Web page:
We wanted to make sure you didn't miss the announcement of our new Sustainer program. Once you've finished reading, take a moment to check out the new program, as well as all the benefits of becoming a Sustainer.
ADRIAN, MICH. — On a wet, wintry January night, Democratic gubernatorial candidate Abdul El-Sayed addresses a packed room at the Lenawee County Courthouse Commons. The 33-year-old son of Egyptian immigrants intends to become his state’s first Muslim governor. He launches into a speech on the challenges facing the state: pollution, high-cost healthcare, a tough job market, a gig economy and a broken political system. It’s a talk he’s given in more than 90 cities and 40 counties.
Then he comes to his diagnosis: “The reason why our politics feels so broken is because the people oftentimes whom we’ve elected to represent us, well, this system kind of benefits them. They’re eating at the same corporate trough.”
As a Muslim candidate, ElSayed might have expected a tough crowd. Eighty-four percent of Adrian’s 20,000 residents are white, and Lenawee County went for Donald Trump by a 21 percent margin. Yet the roughly 100 attendees appear impressed.
“He does not back down from tough questions,” says CeCe Rodriguez, secretary of the Lenawee County Democratic Party, which hosted the event. “He really took time to get to know us.” Emilie Mullins, 42, an independent, says El-Sayed’s heritage is a non-issue for her.
“I didn’t know a lot about his platform before tonight, but I liked almost everything I heard,” says Mullins. “Michigan is barely maintaining or sliding backward in almost all quality of life issues. I’m looking for a progressive candidate, and [El-Sayed] supports a high minimum wage, protecting our environment, improving the schools and attracting quality jobs to Michigan.”
El-Sayed also advo cates universal healthcare and has pledged not to take corporate donations. His program for Michigan includes investing in infrastructure and education; protecting teacher pay and pensions; legalizing marijuana, which he estimates could free up nearly $125 million in the state budget; and overhauling the state’s high auto insurance rates. And while he supports revitalizing Detroit, the state’s largest city, his plan focuses on improving the quality of life in residential neighborhoods, not the downtown area.
“If we’re willing to work together, we can propose and actualize solutions to problems we all face,” El-Sayed says. “It’s not about where we’re from, the color of our skin, where we were born or what we do for a living. It’s about recognizing there’s an opportunity for us to pass something better to our kids.”
Incumbent Republican Gov. Rick Snyder can’t run for a third term because of Michigan’s term limits. The state’s primary is eight months away and El-Sayed is up against three other Democrats. Gretchen Whitmer, a former Democratic minority leader in the statehouse, leads early polls of Democrats, but the Detroit News says she is vulnerable because she has not done well in metro Detroit.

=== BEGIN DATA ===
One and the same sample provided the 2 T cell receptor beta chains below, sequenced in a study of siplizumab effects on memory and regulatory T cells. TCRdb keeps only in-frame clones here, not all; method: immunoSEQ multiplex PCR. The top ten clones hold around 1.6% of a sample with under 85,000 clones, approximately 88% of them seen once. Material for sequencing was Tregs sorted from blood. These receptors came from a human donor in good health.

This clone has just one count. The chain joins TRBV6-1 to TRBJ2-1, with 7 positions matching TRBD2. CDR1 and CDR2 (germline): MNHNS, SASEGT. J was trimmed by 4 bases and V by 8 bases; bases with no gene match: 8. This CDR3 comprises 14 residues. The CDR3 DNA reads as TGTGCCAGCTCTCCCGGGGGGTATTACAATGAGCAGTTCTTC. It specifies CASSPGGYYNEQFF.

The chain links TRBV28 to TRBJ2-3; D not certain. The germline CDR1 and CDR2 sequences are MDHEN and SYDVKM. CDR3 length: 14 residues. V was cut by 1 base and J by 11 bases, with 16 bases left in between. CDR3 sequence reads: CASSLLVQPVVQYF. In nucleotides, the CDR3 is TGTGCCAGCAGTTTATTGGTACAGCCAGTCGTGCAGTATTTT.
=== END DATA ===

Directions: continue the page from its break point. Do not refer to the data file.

In head-to-head polling, she is running near even with Michigan Attorney General Bill Schuette, the early favorite for the Republican nomination. (El-Sayed may also face a residency challenge. He lived in New York from 2013 to 2016, and Michigan requires candidates to have been registered to vote in the state for four years.)
El-Sayed has an impressive résumé. A former Rhodes scholar, he has a medical degree from Columbia University and a doctorate in public health from Oxford University. At 29, he was appointed the executive director of the Detroit Health Department by Mayor Mike Duggan. But what wins over grassroots supporters is his message of serving people, not profits. Mullins, for example, says she drove to Adrian because she is looking for a candidate who has not sold out to corporate interests.
Joni Baker, 40, has been intrigued by El-Sayed since she saw him in a Facebook video nearly a year ago. She calls him a “Bernie Sanders clone,” which is “perfect in my book.”
“Listening to him speak gave me hope for the future of my children in Michigan,” Baker says. “I liked that when he answered a question, he didn’t just have empty promises. He was knowledgeable on the problems our state has been having, and he has detailed plans to fix them.”
El-Sayed tells the crowd that, after he’d decided to run for office, he learned he was going to be a father. With no money coming in, he asked his wife if it made sense for him to stay in the race. He says she replied, “The best thing you can do for this little girl is go out and win the election — it says more about who we are as a country.”
We surveyed thousands of readers and asked what they would like to see in a monthly giving program. Now, for the first time, we're offering three different levels of support, with rewards at each level, including a magazine subscription, books, tote bags, events and more—all starting at less than 17 cents a day. Check out the new Sustainer program.